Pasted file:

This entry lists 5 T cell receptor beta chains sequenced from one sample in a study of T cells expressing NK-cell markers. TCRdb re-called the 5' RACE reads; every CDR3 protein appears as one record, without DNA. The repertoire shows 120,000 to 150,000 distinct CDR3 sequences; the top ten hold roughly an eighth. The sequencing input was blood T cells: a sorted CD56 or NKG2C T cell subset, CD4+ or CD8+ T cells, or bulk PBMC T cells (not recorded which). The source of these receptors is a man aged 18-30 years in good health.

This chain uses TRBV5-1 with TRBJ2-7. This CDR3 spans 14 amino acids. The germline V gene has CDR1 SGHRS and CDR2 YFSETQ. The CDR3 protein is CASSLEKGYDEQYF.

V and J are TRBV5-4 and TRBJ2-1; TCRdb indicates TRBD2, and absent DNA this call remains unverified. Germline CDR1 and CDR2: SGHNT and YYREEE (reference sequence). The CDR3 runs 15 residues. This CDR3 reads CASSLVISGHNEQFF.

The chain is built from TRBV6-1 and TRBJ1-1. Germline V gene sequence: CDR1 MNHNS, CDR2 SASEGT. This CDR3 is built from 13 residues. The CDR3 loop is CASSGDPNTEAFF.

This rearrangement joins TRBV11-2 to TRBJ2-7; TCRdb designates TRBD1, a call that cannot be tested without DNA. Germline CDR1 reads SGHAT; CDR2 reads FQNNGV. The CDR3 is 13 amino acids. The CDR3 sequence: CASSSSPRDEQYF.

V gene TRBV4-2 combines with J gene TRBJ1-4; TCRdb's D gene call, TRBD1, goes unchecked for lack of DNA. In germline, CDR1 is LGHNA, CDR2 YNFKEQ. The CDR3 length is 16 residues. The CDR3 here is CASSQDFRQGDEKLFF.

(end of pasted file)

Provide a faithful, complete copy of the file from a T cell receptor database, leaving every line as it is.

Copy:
This entry lists 5 T cell receptor beta chains sequenced from one sample in a study of T cells expressing NK-cell markers. TCRdb re-called the 5' RACE reads; every CDR3 protein appears as one record, without DNA. The repertoire shows 120,000 to 150,000 distinct CDR3 sequences; the top ten hold roughly an eighth. The sequencing input was blood T cells: a sorted CD56 or NKG2C T cell subset, CD4+ or CD8+ T cells, or bulk PBMC T cells (not recorded which). The source of these receptors is a man aged 18-30 years in good health.

This chain uses TRBV5-1 with TRBJ2-7. This CDR3 spans 14 amino acids. The germline V gene has CDR1 SGHRS and CDR2 YFSETQ. The CDR3 protein is CASSLEKGYDEQYF.

V and J are TRBV5-4 and TRBJ2-1; TCRdb indicates TRBD2, and absent DNA this call remains unverified. Germline CDR1 and CDR2: SGHNT and YYREEE (reference sequence). The CDR3 runs 15 residues. This CDR3 reads CASSLVISGHNEQFF.

The chain is built from TRBV6-1 and TRBJ1-1. Germline V gene sequence: CDR1 MNHNS, CDR2 SASEGT. This CDR3 is built from 13 residues. The CDR3 loop is CASSGDPNTEAFF.

This rearrangement joins TRBV11-2 to TRBJ2-7; TCRdb designates TRBD1, a call that cannot be tested without DNA. Germline CDR1 reads SGHAT; CDR2 reads FQNNGV. The CDR3 is 13 amino acids. The CDR3 sequence: CASSSSPRDEQYF.

V gene TRBV4-2 combines with J gene TRBJ1-4; TCRdb's D gene call, TRBD1, goes unchecked for lack of DNA. In germline, CDR1 is LGHNA, CDR2 YNFKEQ. The CDR3 length is 16 residues. The CDR3 here is CASSQDFRQGDEKLFF.